France has a stiff test as well, meeting Colombia on Friday. Like Denmark and Panama, the two countries reside in Groups C and H, meaning they could not rematch in the World Cup until at least the quarterfinals. The French then go to take on Russia next week.


Denmark vs. Panama
Slovakia vs. UAE
China vs. Wales
Algeria vs. Tanzania
Malta vs. Luxembourg

Germany vs. Spain
Italy vs. Argentina
Russia vs. Brazil
Netherlands vs. England
France vs. Colombia
Portugal vs. Egypt
Uruguay vs. Czech Republic
Mexico vs. Ireland
Poland vs. Nigeria
Austria vs. Slovenia
Peru vs. Croatia
Austria vs. Slovenia
Greece vs. Switzerland
Norway vs. Australia
Mali vs. Japan

Sweden vs. Chile

Kuwait vs. Cameroon
Nicaragua vs. Cuba

Portugal vs. Netherlands
Bulgaria vs. Kazakhstan

Russia vs. France
Germany vs. Brazil
England vs. Italy
Spain vs. Argentina
United States vs. Paraguay
Tunisia vs. Costa Rica
Colombia vs. Australia
Belgium vs. Saudi Arabia
Egypt vs. Greece
Denmark vs. Chile
Japan vs. Ukraine

Alexis Sanchez says he “expected better” from himself at Manchester United

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Alexis Sanchez isn’t happy with his performance so far at Manchester United.

The Chilean superstar has scored just one goal for the Red Devils in 10 appearances since joining from Arsenal, and the club has lost three of those games and has been knocked out of the Champions League by Sevilla.

Speaking with Chilean media on national team duty in Sweden, Sanchez said he expects more of himself and that he’s so far let himself down. “As I am self-demanding, I expected something better,” Sanchez said. “After my arrival at United, it was hard to change everything very quickly. I even hesitated to come here [to join the national team].”

Chile missed out on World Cup qualification, and has friendlies with Sweden and Denmark scheduled over the next week. With so little at stake, Sanchez was poised to take time off from the national team, but says he was convinced by Manchester City goalkeeper and Chilean captain Claudio Bravo to stick it out.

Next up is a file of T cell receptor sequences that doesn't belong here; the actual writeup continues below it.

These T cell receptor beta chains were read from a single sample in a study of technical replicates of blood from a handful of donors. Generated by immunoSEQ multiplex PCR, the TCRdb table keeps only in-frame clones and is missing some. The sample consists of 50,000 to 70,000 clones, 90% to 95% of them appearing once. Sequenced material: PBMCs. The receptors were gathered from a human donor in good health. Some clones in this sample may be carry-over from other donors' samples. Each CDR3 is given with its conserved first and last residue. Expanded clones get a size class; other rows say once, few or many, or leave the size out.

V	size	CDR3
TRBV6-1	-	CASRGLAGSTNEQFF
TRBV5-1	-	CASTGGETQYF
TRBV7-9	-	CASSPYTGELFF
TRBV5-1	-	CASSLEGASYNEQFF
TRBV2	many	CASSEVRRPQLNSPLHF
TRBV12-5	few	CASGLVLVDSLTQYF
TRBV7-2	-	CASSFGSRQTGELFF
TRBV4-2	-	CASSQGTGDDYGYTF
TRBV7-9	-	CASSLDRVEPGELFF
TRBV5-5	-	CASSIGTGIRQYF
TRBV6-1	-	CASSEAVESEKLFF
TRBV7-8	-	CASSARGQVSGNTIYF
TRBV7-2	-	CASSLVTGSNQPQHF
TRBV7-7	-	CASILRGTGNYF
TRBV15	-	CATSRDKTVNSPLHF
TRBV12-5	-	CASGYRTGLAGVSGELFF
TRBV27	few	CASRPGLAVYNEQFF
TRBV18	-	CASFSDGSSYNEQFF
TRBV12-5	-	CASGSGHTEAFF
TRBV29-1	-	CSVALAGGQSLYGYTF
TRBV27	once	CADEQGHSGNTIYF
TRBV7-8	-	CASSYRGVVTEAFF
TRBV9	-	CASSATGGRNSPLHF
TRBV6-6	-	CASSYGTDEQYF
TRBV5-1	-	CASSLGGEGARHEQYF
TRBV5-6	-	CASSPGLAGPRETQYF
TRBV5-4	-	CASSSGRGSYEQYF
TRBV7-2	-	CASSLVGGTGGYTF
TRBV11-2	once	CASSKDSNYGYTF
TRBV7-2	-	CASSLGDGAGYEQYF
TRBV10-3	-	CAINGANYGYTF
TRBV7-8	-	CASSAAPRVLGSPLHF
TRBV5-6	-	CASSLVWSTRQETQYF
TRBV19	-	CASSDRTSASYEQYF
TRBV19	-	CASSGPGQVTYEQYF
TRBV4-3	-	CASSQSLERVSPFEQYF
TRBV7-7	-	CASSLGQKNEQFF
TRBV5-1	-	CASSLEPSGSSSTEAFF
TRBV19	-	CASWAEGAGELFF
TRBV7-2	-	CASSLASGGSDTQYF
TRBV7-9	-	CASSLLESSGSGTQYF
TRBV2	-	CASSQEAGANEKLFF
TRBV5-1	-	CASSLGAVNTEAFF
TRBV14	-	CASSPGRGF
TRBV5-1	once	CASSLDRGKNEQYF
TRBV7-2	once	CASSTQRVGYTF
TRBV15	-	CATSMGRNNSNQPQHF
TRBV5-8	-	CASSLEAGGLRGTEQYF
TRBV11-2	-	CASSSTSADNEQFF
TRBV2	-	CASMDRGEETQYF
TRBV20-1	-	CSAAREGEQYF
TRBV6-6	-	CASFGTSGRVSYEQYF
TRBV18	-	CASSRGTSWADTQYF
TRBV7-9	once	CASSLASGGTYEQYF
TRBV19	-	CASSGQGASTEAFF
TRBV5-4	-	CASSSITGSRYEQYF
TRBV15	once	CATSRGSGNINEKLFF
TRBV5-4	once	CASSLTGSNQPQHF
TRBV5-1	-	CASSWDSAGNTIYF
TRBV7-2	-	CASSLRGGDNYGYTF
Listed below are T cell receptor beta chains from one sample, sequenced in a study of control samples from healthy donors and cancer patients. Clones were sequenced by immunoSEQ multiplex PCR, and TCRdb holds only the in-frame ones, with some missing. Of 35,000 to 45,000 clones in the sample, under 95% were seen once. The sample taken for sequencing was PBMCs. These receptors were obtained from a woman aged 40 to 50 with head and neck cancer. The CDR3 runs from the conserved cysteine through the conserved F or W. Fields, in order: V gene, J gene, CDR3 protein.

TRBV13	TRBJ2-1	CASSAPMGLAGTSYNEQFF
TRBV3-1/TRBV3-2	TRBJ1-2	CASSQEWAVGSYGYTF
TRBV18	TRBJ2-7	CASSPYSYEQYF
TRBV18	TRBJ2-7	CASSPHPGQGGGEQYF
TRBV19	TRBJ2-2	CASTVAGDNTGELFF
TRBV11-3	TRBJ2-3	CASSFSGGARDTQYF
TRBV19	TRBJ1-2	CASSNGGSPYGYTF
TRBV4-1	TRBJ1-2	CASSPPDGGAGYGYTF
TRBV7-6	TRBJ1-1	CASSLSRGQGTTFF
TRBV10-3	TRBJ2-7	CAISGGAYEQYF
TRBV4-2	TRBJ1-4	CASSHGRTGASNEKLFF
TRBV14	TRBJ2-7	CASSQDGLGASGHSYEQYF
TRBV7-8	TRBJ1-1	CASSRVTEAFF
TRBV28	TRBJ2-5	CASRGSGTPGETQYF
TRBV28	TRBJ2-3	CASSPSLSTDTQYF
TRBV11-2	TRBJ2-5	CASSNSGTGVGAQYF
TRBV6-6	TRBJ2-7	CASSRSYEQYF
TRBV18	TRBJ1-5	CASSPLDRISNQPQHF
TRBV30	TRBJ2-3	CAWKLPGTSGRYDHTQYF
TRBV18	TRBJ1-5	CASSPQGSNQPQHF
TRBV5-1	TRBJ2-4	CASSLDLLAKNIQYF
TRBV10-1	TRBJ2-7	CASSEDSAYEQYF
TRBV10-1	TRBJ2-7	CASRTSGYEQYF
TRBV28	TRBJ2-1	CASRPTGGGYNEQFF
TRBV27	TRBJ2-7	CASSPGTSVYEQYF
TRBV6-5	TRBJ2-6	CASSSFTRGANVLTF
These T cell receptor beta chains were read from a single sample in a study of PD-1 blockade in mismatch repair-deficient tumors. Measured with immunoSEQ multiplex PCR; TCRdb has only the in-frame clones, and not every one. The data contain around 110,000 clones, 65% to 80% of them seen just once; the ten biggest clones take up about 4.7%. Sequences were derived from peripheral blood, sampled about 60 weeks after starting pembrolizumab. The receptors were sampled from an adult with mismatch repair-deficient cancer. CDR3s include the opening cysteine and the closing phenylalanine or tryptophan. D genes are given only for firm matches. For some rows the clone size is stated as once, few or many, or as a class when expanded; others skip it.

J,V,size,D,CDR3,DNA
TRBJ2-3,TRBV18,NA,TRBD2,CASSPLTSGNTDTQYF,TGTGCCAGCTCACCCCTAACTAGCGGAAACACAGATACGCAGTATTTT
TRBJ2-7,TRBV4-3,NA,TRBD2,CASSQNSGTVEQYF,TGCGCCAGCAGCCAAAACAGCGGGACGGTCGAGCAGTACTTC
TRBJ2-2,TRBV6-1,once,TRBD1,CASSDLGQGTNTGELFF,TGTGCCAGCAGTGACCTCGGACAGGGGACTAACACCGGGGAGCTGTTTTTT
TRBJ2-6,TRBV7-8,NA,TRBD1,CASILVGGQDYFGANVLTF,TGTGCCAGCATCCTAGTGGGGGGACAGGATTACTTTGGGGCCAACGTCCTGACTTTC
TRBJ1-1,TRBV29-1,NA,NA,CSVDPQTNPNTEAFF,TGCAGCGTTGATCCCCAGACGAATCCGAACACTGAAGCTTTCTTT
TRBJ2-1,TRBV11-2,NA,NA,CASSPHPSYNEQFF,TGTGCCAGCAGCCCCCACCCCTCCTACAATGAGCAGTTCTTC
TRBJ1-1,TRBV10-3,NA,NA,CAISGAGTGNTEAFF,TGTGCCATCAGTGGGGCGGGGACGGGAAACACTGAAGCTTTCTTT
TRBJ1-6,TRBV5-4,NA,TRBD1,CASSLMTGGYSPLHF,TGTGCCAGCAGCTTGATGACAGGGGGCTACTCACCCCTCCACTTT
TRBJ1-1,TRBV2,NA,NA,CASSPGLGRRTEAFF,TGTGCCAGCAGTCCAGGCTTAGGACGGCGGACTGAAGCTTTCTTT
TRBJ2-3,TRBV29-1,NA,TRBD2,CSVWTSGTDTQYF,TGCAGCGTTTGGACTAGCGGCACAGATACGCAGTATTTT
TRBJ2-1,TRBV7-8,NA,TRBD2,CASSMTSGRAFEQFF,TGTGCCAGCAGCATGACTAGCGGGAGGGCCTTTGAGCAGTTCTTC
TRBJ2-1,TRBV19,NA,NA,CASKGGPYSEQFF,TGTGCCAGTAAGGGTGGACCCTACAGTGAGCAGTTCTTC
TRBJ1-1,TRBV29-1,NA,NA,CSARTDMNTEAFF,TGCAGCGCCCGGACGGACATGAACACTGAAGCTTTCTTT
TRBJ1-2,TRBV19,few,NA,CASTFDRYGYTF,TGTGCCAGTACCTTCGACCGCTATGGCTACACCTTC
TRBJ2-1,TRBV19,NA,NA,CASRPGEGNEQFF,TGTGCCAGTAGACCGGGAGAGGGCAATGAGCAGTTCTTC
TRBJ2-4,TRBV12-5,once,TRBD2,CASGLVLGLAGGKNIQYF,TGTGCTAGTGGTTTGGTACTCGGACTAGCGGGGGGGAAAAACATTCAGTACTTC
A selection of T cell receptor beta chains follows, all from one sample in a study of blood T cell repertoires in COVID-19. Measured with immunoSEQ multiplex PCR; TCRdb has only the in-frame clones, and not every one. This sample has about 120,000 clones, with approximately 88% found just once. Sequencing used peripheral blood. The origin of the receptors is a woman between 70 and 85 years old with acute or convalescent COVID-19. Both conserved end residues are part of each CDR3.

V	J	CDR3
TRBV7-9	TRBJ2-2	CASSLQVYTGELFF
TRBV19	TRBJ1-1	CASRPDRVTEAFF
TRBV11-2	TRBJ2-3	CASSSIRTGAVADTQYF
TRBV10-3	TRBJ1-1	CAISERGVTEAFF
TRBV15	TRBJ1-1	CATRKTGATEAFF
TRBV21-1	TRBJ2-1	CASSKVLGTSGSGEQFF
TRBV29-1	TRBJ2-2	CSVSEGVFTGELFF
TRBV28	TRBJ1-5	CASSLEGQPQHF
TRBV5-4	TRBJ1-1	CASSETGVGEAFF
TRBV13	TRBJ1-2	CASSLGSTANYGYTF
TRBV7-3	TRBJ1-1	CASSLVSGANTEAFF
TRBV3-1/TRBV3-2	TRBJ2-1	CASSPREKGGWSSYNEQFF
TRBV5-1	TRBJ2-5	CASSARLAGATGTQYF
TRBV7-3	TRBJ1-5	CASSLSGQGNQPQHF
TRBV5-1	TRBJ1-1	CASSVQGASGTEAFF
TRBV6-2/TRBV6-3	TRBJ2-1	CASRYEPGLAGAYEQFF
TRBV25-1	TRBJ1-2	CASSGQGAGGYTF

“The change of club was something that was very abrupt – it was the first time I’ve changed clubs in January – but many things have happened in my life that are difficult,” Sanchez said. “I had asked permission to miss these games, but then I thought better and spoke with Claudio and told him that we should all be united.”

Once the international break is over, Manchester United resumes Premier League play against Swansea at the end of March before an April 7th derby meeting with Manchester City.

James Collins injured in West Ham friendly

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West Ham defender James Collins hobbled off the field in the 29th minute of the Hammers’ friendly against Dagenham & Redbridge on Wednesday, a big blow to the club’s already paper-thin back line.

With the league on an international break, West Ham agreed to play a friendly against Dagenham & Redbridge to help raise money for National League club that could be in serious financial trouble. However, it could be detrimental to the short-term future of the Hammers, who are hoping to stave off relegation, sitting just two points above the drop.

The 34-year-old defender has missed significant time this season due to injury, with an ankle injury keeping Collins out for nearly three months in 2017. West Ham has lost just four of the 12 Premier League matches Collins has appeared in this season, with three clean sheets. However, two of those have come in the club’s last three games, thrashed by a combined 7-1 scoreline between 90 minutes against Liverpool and Burnley.

The injury comes at the worst possible time, with West Ham set to play Southampton in a critical relegation matchup between teams in the in 17th and 18th in the Premier League table. The Hammers are already without defender Winston Reid who remains out for the season with a knee injury, while the club sold center-back Jose Fonte to Chinese club Dalian Yifang F.C. in late February.

West Ham was hoping to do its part to help save the London club. Former director Glyn Hopkin abruptly resigned and pulled all financial backing in early February, leaving the club fearing for its immediate future. They reportedly need $353,000 just to stay afloat the rest of the season, even with zero club debt.

Men In Blazers podcast: Mohamed Salah continues to shine

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Rog and Davo marvel at Mo Salah’s four goal, one dime haul in Liverpool’s 5-0 beatdown of Watford, analyze Jose Mourinho’s recent rants about football heritage at Manchester United, and recap Rog’s family trip to Stoke vs. Everton.